For this fellow holding [kx][qx] it should seem rather obvious, that on the surface, he has a bluffcatcher he should defend. While it’s true that I will have him beat sometimes, this plays into the simplified version of the formula rather well. Assuming neither of us are ever folding, he is up against only eight possible combinations of [Ax][kx] and maybe two top two pair – both unlikely to always be played this way – but a greater number of flush draws, worse kings turned into a bluff or raised for protection, and other weak holdings. I wonder if he held the [qc] which would make his call harder, as now I cannot have [Ac][Qc]. His small bet with such a powerful hand as TP2K means his holding is elevated in his range, not downgraded- he should be more inclined, in other words, to call. Further, it’s possible if you don’t have a clue as to how I play to interpret my bet as repping nothing, in which case he should be shoving over me for value and protection – especially minus that tell-tale club.
However, maybe it’s harder than that. It’s true that if he had turned his hand face up I would not have tried to move him off his hand. However, the power of the check raise is great, especially when seemingly committing. If he assumes I am not capable of a single check raise with air but do have some semi-bluffs and a few kings he beats, such as AKs,KTs,AcQc,AcJc,Ac9c,Ac8c,Ac7c,Ac6c,Ac5c,AKo, then he is worse than a 40/60 dog and will break even by a meager $2 given stacks – maybe I even made a rounding error. It’s possible, also, that to him my range is even tighter than that, and that I have been looking to check raise three nines or an unlikely top set as my lead value hands, in which case he is likely dead and losing piles. All this also makes the cutoff’s fold of [Kx][jx] more reasonable- he has to deal with both the button and me.
It’s for all these reasons that my instinct is to not show the bluff. If I am making an “error” or exploitative play here, I don’t want these guys in particular to know it – unlike the situation from my latest post with [10s][9c]. Is there a discernible difference in the two situations? I think so, and have hinted at it here, but I will let you figure out what it is.
Soon afterward I won my sole big pot of the evening, evaluating a paired board on the river against 4xer. I had arrived on the river with the [ad][3d] from the small blind. This was interesting because it is not normally a hand I would want to play like this and from this spot, preferring to attack the late position first in raiser – especially with 4xer behind me who seemed to have a rivalry going with the LP opener. However, I think I correctly deduced both that LP was not folding, based on prior behavior and generally strong range, but that I also wanted to play hands post as much as possible with both these guys.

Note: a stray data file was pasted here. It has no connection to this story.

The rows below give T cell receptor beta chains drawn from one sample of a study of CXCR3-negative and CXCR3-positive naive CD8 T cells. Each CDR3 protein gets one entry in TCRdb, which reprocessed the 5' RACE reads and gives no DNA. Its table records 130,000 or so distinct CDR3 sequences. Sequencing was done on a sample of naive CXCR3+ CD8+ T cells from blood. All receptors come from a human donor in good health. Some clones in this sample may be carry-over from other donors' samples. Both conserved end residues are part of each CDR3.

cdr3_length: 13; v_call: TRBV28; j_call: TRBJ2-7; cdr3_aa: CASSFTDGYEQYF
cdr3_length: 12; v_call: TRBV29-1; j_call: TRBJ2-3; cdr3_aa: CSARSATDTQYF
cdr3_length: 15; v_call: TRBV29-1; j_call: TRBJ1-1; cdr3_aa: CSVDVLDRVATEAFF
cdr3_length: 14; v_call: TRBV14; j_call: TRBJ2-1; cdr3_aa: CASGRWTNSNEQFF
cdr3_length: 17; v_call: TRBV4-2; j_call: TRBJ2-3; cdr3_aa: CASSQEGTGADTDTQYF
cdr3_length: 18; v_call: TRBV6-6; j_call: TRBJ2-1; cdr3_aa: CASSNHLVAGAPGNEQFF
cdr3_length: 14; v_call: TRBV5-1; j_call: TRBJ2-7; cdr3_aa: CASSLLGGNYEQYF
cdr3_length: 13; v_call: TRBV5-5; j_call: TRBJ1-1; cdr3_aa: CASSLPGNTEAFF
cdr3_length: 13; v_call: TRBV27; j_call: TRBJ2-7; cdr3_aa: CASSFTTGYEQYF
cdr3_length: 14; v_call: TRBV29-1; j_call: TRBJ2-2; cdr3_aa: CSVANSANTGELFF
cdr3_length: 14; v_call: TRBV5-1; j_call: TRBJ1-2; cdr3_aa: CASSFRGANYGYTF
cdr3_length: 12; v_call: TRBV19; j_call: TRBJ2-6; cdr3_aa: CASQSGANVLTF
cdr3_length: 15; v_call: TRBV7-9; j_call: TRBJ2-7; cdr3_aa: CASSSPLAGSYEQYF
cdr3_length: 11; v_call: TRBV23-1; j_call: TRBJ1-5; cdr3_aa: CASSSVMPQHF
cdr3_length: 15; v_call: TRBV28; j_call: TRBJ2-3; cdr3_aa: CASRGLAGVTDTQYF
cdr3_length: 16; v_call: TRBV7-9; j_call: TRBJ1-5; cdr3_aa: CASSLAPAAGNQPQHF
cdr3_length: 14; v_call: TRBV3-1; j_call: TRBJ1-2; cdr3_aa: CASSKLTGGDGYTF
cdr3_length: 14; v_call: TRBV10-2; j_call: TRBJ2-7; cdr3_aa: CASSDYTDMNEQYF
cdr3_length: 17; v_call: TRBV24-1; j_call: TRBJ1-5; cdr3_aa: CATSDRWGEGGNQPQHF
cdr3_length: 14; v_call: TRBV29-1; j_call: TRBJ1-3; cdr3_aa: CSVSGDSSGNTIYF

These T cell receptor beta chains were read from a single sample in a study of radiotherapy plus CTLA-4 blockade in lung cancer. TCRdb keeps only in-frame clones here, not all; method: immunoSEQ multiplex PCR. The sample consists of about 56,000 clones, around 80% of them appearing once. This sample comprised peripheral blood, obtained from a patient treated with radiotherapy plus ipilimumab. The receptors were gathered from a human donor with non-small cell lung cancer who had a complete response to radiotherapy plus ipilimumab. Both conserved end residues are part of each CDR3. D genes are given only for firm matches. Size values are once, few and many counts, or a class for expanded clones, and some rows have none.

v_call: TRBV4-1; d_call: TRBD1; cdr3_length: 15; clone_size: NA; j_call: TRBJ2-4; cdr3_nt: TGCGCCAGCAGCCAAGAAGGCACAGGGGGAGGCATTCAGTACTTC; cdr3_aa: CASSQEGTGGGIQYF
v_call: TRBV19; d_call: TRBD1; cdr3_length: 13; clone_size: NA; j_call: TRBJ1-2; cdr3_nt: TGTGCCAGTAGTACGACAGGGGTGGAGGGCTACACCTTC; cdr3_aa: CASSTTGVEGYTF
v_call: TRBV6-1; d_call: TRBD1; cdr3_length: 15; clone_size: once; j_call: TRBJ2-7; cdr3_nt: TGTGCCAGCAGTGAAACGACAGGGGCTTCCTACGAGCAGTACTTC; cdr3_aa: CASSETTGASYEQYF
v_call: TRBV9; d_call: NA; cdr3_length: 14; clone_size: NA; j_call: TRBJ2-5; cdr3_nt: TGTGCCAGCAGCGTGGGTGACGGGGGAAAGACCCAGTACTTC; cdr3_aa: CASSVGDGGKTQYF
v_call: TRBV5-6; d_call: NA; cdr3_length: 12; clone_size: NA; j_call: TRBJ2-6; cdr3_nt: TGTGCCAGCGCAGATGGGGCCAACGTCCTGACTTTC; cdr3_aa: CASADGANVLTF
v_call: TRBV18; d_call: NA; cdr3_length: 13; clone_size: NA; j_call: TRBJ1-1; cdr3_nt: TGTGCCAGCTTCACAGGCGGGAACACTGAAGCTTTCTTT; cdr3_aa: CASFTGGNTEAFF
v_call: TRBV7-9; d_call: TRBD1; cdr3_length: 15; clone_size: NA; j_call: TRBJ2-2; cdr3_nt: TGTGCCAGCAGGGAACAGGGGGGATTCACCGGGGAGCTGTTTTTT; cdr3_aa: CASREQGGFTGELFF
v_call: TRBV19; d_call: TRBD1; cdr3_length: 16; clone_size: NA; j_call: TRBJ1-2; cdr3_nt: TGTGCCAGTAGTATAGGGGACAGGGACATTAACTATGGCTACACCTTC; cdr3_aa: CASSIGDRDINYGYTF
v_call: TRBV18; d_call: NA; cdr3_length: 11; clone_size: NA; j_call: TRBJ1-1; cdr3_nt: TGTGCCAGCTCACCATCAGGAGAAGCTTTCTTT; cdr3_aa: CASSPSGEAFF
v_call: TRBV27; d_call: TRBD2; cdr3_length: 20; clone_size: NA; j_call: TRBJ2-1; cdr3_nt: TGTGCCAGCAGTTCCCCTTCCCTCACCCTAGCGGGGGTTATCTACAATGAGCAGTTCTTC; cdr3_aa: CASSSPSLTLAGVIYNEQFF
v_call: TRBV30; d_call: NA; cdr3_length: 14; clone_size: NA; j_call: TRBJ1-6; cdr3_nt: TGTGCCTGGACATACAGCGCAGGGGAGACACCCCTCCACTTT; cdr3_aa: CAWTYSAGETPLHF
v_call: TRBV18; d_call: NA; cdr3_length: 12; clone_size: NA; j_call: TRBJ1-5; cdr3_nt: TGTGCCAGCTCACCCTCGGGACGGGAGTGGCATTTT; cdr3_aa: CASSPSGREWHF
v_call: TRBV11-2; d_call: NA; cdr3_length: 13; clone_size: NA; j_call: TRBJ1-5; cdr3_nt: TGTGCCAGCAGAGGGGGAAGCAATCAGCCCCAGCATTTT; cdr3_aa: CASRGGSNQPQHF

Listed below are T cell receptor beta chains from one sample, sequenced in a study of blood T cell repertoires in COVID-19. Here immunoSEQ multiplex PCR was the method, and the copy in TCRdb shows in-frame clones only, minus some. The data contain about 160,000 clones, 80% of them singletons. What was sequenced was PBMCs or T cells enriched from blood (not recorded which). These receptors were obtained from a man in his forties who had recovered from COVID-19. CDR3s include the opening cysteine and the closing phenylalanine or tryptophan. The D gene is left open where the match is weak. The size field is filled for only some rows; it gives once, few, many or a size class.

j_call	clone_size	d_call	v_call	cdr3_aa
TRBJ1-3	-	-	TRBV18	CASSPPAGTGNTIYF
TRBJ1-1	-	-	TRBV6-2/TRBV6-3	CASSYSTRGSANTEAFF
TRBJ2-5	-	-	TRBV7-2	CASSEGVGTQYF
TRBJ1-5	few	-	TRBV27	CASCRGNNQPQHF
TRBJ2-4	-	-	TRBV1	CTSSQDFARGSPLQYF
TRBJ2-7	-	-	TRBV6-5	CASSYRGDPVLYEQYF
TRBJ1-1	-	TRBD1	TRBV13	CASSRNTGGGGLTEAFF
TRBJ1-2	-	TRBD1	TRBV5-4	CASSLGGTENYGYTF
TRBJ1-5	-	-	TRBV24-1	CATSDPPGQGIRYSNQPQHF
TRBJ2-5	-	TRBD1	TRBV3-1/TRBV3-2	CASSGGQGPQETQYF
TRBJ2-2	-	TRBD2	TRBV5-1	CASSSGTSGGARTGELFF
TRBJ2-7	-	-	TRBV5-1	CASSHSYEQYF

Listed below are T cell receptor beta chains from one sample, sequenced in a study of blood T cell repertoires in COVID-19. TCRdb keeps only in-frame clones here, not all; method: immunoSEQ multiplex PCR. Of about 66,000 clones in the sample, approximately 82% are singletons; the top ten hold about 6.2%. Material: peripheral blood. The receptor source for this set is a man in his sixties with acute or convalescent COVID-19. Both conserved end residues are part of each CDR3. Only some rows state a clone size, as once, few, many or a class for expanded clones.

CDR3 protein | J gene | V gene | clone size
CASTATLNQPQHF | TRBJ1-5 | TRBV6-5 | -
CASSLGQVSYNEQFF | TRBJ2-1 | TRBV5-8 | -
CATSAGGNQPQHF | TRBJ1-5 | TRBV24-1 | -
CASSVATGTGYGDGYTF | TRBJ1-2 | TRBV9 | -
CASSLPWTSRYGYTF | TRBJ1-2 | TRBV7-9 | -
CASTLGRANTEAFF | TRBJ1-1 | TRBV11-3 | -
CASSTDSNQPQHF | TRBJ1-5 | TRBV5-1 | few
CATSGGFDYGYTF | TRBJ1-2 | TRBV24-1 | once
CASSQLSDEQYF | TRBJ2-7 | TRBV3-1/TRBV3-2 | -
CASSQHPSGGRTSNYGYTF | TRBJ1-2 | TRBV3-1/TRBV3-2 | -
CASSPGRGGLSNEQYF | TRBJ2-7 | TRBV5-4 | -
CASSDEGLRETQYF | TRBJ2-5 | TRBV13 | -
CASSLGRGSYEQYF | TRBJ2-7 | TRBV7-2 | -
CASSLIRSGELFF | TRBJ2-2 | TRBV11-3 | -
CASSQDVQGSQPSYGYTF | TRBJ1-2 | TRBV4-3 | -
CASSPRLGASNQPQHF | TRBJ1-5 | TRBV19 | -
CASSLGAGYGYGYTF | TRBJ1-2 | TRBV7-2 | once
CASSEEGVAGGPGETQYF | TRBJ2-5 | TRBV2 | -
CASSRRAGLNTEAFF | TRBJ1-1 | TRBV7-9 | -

To make a long story short, 4xer had led into a backdoor flush draw that had emerged and also paired the board. It was something like [kd][7c][6s][7d]. I had floated to take it away from the monkey cbetting PFR, but now had real equity. The river was the [8d], filling many hands including mine. I checked out of position, and now 4xer led for half pot, the preflop raiser called, and I was left with a raise or call decision. From the BB, 4xer really did have a lot of full houses here – [Kx][7s] and all of them, in fact. This was not guesswork, I had seen enough showdowns and face-up folds to know that every face-rag was in his range against his enemy.
However I thought deeply about the situation and concluded that his turn action was a semi-bluff, using the seven to freeze the PFR, which 4xer knew it was impossible for him to have. Given this, I put 4xer on a weak flush or all the naked trips such a player has. It was highly probable that 4xer would check raise or bet bigger on the turn with a nut hand – the bet sizing tell helped me. Further, I simply wanted to be shoving more than full houses here – I actually couldn’t get past that idea and probably could’ve spared everyone a little tanking.
I shoved for my remaining 100 bbs and 4xer snapped me off with the jack-high flush – the lost PFR found a fold. I now had gone from a slow losing session to a solid winner, claiming a 275 bb pot.
However, I could not hold on, first making a bad hero call, and then getting cooled off holding [kx][kx] in my final hand for three way stacks against twin ace-queens who both found the magic [ad] in the window.
The final tally? I lost twenty-five dollars.
All according to plan, I suppose. Even in a game of adjustments, too much improvisation tonight, not enough strategy. Do better next time, and talk to me after class if you have questions.